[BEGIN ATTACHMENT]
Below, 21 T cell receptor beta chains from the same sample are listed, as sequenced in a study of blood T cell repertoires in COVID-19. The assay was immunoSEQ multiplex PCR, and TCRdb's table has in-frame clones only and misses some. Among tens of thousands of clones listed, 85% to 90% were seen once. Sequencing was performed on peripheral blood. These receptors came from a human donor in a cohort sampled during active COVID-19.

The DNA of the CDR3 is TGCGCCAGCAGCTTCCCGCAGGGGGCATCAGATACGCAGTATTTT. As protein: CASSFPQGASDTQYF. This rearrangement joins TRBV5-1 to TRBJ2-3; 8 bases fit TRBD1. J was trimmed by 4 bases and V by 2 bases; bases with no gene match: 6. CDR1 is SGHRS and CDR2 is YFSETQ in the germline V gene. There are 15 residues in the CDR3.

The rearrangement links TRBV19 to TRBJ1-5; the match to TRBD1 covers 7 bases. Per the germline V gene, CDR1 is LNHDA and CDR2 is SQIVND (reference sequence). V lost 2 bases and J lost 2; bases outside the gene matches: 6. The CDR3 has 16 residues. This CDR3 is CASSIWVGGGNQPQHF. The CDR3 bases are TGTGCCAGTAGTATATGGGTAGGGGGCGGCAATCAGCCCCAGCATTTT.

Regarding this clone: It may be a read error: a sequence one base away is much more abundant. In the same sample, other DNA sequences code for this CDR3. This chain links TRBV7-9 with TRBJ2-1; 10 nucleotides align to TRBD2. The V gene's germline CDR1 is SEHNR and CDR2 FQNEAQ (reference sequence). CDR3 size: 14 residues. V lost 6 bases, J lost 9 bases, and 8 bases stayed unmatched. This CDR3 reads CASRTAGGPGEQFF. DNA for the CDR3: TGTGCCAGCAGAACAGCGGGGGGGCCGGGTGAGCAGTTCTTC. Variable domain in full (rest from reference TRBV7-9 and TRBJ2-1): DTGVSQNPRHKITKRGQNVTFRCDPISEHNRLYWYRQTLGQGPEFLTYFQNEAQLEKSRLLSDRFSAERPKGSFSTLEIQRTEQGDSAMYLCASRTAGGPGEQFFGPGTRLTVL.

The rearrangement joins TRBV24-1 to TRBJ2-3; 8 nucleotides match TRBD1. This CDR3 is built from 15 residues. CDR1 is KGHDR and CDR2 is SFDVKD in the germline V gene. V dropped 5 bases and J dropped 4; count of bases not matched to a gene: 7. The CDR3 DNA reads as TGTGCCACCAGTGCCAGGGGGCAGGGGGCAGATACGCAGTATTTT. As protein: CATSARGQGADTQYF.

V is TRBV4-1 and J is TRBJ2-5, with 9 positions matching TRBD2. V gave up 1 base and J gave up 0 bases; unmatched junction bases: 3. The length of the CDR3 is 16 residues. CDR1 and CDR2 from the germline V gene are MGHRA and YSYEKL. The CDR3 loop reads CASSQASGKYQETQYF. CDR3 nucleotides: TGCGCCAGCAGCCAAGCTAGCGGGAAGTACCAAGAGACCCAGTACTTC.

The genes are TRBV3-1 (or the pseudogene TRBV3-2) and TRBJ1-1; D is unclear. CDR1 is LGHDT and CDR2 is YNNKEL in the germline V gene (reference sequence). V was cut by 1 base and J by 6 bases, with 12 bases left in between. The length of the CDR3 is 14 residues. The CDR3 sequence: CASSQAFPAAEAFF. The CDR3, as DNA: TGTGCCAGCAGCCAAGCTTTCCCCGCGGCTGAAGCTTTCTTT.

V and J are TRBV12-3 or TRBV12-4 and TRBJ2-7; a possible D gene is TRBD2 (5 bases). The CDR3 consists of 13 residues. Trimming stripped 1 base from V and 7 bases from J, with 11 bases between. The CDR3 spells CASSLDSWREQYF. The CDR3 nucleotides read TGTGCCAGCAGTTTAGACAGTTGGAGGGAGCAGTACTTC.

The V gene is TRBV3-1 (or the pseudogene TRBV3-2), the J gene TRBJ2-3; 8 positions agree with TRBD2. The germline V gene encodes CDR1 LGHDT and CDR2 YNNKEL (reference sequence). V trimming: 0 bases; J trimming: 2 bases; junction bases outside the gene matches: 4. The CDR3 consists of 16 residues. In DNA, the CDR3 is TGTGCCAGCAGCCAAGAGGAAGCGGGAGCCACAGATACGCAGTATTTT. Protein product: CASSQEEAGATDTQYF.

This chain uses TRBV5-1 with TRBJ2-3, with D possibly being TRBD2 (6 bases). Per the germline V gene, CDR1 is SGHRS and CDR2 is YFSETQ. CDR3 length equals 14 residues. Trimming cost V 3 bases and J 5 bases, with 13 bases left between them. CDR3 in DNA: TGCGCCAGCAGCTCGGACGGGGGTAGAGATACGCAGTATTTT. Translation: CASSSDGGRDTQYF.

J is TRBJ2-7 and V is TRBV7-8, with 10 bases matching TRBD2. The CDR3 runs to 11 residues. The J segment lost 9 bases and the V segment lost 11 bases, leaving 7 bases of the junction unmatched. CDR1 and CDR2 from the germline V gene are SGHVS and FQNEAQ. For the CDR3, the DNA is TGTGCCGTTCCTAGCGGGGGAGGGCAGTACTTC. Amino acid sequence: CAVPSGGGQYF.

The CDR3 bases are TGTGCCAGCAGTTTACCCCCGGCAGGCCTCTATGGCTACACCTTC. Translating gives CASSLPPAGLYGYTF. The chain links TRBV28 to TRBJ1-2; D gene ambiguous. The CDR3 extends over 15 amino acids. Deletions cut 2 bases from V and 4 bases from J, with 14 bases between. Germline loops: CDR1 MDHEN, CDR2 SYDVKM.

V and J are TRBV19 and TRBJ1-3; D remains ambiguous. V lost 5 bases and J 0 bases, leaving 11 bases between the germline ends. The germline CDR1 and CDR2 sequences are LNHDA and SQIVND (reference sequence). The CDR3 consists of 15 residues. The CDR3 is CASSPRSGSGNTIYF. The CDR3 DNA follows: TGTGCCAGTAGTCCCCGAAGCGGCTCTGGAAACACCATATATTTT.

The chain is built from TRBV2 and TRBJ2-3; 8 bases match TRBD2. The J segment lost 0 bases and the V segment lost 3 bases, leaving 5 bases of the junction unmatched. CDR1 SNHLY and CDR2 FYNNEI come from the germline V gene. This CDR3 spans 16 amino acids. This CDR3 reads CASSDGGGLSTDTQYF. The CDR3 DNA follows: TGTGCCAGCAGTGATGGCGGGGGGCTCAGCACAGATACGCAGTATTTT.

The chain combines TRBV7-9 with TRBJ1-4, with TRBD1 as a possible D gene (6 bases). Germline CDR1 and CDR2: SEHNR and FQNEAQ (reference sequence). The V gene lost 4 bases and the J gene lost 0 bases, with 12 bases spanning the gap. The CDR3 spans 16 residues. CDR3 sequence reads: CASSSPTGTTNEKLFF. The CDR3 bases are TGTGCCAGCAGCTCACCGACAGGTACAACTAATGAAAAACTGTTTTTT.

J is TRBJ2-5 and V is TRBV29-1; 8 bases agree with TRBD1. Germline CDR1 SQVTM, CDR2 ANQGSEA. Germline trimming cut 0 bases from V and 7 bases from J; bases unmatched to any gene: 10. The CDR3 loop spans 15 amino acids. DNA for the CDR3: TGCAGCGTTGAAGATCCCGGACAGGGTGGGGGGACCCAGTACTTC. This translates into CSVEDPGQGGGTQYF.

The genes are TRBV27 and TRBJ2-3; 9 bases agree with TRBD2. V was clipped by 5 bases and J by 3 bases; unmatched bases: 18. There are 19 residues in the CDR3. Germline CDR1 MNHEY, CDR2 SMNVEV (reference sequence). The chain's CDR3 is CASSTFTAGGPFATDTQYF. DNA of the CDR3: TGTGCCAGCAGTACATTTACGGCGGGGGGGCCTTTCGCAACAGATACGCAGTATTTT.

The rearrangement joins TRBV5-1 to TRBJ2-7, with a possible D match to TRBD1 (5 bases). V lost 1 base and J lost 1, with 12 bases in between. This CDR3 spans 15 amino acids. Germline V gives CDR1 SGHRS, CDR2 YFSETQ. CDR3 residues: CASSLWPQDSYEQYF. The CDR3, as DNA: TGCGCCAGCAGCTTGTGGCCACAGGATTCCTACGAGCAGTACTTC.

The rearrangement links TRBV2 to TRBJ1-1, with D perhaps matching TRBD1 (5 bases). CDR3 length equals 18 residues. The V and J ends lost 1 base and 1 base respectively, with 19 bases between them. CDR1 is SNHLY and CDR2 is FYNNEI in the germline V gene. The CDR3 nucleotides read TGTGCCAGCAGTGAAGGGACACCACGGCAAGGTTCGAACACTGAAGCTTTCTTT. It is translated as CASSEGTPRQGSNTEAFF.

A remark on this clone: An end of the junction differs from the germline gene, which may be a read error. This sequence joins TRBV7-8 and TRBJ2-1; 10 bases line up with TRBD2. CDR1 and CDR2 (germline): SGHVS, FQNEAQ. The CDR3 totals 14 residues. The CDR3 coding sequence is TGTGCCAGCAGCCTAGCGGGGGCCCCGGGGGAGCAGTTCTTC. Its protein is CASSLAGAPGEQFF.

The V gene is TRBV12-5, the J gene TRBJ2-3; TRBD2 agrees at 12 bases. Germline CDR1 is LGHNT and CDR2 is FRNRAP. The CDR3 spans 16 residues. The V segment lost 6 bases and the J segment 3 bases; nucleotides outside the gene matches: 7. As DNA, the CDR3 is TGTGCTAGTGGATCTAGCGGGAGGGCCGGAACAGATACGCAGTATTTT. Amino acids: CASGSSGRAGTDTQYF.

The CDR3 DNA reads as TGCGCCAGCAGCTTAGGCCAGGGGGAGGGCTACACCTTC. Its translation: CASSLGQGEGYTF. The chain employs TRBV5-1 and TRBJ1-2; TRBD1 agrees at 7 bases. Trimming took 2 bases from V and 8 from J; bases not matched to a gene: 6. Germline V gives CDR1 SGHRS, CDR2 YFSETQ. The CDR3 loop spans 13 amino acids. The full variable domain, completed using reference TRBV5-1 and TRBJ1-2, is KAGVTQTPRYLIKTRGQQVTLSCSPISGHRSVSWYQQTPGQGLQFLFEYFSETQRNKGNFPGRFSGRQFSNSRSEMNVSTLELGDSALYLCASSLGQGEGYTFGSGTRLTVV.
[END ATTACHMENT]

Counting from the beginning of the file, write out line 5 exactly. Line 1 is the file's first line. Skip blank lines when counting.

The rearrangement joins TRBV24-1 to TRBJ2-3; 8 nucleotides match TRBD1. This CDR3 is built from 15 residues. CDR1 is KGHDR and CDR2 is SFDVKD in the germline V gene. V dropped 5 bases and J dropped 4; count of bases not matched to a gene: 7. The CDR3 DNA reads as TGTGCCACCAGTGCCAGGGGGCAGGGGGCAGATACGCAGTATTTT. As protein: CATSARGQGADTQYF.